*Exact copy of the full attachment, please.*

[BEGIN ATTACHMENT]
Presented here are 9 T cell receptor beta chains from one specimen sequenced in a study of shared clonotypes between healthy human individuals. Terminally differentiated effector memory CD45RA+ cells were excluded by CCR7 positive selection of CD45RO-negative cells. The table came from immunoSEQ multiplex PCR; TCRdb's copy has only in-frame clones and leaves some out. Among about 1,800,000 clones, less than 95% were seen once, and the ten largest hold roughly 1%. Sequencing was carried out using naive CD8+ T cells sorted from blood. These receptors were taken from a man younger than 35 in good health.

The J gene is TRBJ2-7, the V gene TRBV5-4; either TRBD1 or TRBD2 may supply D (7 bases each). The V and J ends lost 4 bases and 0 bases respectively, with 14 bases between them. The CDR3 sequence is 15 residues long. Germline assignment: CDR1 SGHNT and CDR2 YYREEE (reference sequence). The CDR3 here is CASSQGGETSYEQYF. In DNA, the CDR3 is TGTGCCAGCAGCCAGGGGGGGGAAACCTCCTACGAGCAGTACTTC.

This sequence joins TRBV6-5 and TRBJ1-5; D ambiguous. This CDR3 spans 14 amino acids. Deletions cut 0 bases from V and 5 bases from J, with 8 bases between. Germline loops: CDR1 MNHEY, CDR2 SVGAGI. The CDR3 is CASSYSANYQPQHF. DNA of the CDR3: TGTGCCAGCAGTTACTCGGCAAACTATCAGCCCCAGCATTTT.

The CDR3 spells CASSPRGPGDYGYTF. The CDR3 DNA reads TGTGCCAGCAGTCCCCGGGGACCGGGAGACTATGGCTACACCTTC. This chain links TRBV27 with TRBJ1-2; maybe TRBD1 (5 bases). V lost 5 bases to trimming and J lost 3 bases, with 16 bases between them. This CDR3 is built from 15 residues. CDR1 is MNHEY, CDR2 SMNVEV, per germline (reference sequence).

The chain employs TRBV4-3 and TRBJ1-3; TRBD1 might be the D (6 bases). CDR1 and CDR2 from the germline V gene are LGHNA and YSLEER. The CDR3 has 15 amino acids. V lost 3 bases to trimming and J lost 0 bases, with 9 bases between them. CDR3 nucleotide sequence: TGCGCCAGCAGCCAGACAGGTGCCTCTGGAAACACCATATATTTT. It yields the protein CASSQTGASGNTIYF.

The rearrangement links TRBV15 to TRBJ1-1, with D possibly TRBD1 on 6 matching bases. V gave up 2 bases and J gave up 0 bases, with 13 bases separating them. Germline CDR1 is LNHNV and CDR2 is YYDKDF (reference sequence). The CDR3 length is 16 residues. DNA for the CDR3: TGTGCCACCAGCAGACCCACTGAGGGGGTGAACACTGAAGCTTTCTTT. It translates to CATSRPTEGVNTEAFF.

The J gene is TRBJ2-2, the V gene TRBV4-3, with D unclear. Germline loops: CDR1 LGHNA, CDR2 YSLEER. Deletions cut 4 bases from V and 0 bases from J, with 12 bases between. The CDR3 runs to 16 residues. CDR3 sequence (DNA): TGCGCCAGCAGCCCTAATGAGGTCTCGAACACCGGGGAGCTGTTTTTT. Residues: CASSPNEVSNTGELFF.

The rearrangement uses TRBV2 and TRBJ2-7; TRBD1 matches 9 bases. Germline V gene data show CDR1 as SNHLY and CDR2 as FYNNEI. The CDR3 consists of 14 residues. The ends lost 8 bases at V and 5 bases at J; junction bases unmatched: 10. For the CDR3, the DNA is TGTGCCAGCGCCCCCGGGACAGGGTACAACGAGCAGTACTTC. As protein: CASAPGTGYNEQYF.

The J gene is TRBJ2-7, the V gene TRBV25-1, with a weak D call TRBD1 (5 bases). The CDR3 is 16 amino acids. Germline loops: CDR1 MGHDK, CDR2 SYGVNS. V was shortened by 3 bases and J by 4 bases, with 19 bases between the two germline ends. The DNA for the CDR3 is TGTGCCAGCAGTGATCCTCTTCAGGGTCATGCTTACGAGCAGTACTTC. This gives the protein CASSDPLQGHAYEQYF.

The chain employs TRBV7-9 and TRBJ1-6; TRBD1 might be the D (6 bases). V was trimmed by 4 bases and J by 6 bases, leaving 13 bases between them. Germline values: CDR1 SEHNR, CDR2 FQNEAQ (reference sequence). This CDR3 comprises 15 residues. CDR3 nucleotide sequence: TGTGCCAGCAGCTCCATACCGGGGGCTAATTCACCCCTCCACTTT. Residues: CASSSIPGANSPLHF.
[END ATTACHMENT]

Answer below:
Presented here are 9 T cell receptor beta chains from one specimen sequenced in a study of shared clonotypes between healthy human individuals. Terminally differentiated effector memory CD45RA+ cells were excluded by CCR7 positive selection of CD45RO-negative cells. The table came from immunoSEQ multiplex PCR; TCRdb's copy has only in-frame clones and leaves some out. Among about 1,800,000 clones, less than 95% were seen once, and the ten largest hold roughly 1%. Sequencing was carried out using naive CD8+ T cells sorted from blood. These receptors were taken from a man younger than 35 in good health.

The J gene is TRBJ2-7, the V gene TRBV5-4; either TRBD1 or TRBD2 may supply D (7 bases each). The V and J ends lost 4 bases and 0 bases respectively, with 14 bases between them. The CDR3 sequence is 15 residues long. Germline assignment: CDR1 SGHNT and CDR2 YYREEE (reference sequence). The CDR3 here is CASSQGGETSYEQYF. In DNA, the CDR3 is TGTGCCAGCAGCCAGGGGGGGGAAACCTCCTACGAGCAGTACTTC.

This sequence joins TRBV6-5 and TRBJ1-5; D ambiguous. This CDR3 spans 14 amino acids. Deletions cut 0 bases from V and 5 bases from J, with 8 bases between. Germline loops: CDR1 MNHEY, CDR2 SVGAGI. The CDR3 is CASSYSANYQPQHF. DNA of the CDR3: TGTGCCAGCAGTTACTCGGCAAACTATCAGCCCCAGCATTTT.

The CDR3 spells CASSPRGPGDYGYTF. The CDR3 DNA reads TGTGCCAGCAGTCCCCGGGGACCGGGAGACTATGGCTACACCTTC. This chain links TRBV27 with TRBJ1-2; maybe TRBD1 (5 bases). V lost 5 bases to trimming and J lost 3 bases, with 16 bases between them. This CDR3 is built from 15 residues. CDR1 is MNHEY, CDR2 SMNVEV, per germline (reference sequence).

The chain employs TRBV4-3 and TRBJ1-3; TRBD1 might be the D (6 bases). CDR1 and CDR2 from the germline V gene are LGHNA and YSLEER. The CDR3 has 15 amino acids. V lost 3 bases to trimming and J lost 0 bases, with 9 bases between them. CDR3 nucleotide sequence: TGCGCCAGCAGCCAGACAGGTGCCTCTGGAAACACCATATATTTT. It yields the protein CASSQTGASGNTIYF.

The rearrangement links TRBV15 to TRBJ1-1, with D possibly TRBD1 on 6 matching bases. V gave up 2 bases and J gave up 0 bases, with 13 bases separating them. Germline CDR1 is LNHNV and CDR2 is YYDKDF (reference sequence). The CDR3 length is 16 residues. DNA for the CDR3: TGTGCCACCAGCAGACCCACTGAGGGGGTGAACACTGAAGCTTTCTTT. It translates to CATSRPTEGVNTEAFF.

The J gene is TRBJ2-2, the V gene TRBV4-3, with D unclear. Germline loops: CDR1 LGHNA, CDR2 YSLEER. Deletions cut 4 bases from V and 0 bases from J, with 12 bases between. The CDR3 runs to 16 residues. CDR3 sequence (DNA): TGCGCCAGCAGCCCTAATGAGGTCTCGAACACCGGGGAGCTGTTTTTT. Residues: CASSPNEVSNTGELFF.

The rearrangement uses TRBV2 and TRBJ2-7; TRBD1 matches 9 bases. Germline V gene data show CDR1 as SNHLY and CDR2 as FYNNEI. The CDR3 consists of 14 residues. The ends lost 8 bases at V and 5 bases at J; junction bases unmatched: 10. For the CDR3, the DNA is TGTGCCAGCGCCCCCGGGACAGGGTACAACGAGCAGTACTTC. As protein: CASAPGTGYNEQYF.

The J gene is TRBJ2-7, the V gene TRBV25-1, with a weak D call TRBD1 (5 bases). The CDR3 is 16 amino acids. Germline loops: CDR1 MGHDK, CDR2 SYGVNS. V was shortened by 3 bases and J by 4 bases, with 19 bases between the two germline ends. The DNA for the CDR3 is TGTGCCAGCAGTGATCCTCTTCAGGGTCATGCTTACGAGCAGTACTTC. This gives the protein CASSDPLQGHAYEQYF.

The chain employs TRBV7-9 and TRBJ1-6; TRBD1 might be the D (6 bases). V was trimmed by 4 bases and J by 6 bases, leaving 13 bases between them. Germline values: CDR1 SEHNR, CDR2 FQNEAQ (reference sequence). This CDR3 comprises 15 residues. CDR3 nucleotide sequence: TGTGCCAGCAGCTCCATACCGGGGGCTAATTCACCCCTCCACTTT. Residues: CASSSIPGANSPLHF.